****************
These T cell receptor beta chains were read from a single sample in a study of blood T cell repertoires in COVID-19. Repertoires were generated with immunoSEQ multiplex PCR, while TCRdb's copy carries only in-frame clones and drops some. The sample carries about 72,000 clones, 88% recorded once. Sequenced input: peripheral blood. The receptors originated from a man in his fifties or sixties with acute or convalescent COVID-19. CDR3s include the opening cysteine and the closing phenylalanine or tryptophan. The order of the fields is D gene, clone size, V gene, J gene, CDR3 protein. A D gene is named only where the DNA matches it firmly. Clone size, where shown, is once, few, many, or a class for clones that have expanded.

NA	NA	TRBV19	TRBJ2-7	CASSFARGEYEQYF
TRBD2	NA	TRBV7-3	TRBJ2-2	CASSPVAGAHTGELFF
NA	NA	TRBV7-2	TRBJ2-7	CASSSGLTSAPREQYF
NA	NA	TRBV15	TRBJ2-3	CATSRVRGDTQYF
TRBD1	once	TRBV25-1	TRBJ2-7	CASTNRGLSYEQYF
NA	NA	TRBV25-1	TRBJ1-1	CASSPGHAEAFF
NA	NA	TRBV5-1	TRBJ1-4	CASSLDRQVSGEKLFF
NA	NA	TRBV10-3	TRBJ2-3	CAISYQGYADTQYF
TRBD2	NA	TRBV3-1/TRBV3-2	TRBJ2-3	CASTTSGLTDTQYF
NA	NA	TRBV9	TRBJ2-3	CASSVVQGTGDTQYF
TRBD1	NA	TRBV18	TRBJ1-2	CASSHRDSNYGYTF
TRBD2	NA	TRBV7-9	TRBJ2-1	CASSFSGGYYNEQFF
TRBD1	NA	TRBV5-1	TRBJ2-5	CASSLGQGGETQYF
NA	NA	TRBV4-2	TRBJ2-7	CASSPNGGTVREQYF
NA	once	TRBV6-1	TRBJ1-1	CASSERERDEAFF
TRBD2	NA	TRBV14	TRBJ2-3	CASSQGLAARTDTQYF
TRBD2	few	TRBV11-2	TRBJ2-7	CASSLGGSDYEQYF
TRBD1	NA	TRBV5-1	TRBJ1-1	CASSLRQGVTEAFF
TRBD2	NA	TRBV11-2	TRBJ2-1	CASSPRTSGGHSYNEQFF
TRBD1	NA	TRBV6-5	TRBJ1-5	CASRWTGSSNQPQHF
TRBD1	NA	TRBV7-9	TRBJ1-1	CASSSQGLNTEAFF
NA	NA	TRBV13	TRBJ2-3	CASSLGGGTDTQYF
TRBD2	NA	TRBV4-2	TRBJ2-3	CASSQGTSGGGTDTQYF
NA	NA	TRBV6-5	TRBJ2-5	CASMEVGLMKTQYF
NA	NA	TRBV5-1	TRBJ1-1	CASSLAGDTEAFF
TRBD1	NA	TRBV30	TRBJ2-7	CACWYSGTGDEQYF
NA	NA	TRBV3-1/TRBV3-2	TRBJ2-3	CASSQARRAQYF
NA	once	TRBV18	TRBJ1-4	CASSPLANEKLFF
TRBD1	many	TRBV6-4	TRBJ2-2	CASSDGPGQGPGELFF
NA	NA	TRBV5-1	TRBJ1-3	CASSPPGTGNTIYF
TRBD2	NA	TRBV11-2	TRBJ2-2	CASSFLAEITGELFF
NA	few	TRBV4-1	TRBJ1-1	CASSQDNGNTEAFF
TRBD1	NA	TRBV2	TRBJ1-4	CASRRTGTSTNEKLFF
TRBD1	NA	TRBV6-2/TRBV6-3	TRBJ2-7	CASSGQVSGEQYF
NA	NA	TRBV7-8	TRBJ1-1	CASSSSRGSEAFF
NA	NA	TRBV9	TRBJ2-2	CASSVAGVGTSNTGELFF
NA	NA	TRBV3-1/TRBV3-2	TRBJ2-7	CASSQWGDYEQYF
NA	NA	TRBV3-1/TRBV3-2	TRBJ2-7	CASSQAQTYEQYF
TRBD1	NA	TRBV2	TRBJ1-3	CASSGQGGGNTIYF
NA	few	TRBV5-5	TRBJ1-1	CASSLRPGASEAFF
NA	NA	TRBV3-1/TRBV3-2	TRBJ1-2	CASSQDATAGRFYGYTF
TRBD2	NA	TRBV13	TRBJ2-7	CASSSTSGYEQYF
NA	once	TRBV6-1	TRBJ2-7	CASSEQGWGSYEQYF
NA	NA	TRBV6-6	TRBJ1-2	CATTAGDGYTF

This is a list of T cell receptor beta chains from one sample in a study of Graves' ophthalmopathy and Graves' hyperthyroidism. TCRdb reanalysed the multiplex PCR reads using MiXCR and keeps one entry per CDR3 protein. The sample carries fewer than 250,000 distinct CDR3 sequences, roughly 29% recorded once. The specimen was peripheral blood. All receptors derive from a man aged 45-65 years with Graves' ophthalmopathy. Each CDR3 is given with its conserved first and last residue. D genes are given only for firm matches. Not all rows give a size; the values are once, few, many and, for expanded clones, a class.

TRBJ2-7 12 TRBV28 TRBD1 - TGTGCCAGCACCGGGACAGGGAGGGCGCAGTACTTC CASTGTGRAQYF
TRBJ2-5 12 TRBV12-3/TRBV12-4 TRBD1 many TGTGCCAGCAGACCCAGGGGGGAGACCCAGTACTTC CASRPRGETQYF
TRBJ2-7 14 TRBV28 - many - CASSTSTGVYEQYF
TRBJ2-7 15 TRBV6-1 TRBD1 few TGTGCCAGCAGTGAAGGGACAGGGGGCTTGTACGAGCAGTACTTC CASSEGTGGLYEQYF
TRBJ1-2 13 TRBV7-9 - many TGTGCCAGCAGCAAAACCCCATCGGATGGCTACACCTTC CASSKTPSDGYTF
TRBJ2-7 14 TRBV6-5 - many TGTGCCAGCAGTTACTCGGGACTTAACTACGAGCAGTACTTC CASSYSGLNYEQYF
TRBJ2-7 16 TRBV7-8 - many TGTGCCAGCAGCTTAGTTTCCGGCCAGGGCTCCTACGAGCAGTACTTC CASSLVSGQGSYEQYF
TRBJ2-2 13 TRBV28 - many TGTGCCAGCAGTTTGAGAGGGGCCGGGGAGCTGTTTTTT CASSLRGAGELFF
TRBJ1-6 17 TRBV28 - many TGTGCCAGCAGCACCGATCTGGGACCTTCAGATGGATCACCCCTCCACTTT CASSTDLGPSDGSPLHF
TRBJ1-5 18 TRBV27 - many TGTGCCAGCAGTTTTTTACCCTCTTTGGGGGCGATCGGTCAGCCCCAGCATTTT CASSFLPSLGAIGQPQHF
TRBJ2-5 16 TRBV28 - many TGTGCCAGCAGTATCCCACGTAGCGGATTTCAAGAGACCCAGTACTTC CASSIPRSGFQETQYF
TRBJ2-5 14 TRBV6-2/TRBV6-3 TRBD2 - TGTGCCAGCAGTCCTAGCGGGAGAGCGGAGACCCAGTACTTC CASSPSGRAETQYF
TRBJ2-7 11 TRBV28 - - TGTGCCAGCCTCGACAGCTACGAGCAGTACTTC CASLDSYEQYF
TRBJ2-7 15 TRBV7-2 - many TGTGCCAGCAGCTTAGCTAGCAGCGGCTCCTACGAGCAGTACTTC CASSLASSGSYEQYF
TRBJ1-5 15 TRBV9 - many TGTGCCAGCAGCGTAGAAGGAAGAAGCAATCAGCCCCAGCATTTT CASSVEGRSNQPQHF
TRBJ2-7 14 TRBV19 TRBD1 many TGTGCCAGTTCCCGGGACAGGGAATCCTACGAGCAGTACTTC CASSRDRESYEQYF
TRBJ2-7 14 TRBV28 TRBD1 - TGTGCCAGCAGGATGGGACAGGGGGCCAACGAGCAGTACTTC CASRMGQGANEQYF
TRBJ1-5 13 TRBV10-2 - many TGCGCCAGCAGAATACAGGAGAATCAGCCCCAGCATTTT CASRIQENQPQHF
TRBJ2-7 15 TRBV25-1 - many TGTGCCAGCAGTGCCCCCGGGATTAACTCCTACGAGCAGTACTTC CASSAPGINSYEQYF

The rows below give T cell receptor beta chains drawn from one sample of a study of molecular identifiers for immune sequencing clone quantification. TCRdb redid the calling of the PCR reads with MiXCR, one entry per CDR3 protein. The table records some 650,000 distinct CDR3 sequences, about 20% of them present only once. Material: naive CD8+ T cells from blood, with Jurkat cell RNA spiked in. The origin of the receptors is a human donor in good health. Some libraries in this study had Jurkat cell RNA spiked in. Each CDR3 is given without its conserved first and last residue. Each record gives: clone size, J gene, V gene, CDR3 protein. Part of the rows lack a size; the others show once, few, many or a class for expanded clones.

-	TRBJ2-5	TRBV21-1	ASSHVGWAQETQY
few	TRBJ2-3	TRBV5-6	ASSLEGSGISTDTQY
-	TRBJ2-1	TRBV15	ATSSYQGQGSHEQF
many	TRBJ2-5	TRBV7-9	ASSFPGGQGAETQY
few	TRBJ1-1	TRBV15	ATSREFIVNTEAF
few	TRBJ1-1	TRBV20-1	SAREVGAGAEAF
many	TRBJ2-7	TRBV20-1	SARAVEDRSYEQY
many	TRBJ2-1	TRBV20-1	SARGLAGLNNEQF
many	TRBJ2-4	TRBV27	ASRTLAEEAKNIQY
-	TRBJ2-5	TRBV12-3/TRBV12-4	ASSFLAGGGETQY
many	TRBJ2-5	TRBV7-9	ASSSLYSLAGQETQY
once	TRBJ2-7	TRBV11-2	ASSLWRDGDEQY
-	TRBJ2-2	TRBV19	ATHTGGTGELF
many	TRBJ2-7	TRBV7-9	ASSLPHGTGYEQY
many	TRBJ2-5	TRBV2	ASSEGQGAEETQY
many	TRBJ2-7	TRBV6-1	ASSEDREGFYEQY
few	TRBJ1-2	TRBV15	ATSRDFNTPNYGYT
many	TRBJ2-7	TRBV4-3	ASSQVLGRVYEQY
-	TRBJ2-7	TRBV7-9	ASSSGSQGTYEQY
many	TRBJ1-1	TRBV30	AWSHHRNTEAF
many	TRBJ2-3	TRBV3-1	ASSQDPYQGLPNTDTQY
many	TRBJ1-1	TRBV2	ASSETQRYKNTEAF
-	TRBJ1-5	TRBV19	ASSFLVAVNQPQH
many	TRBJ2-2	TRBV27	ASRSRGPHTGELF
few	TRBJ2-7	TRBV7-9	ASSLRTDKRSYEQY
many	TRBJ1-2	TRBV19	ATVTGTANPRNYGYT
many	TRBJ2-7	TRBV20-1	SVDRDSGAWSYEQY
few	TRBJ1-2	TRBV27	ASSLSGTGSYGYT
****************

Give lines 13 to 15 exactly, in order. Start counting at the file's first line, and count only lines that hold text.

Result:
TRBD2	NA	TRBV7-9	TRBJ2-1	CASSFSGGYYNEQFF
TRBD1	NA	TRBV5-1	TRBJ2-5	CASSLGQGGETQYF
NA	NA	TRBV4-2	TRBJ2-7	CASSPNGGTVREQYF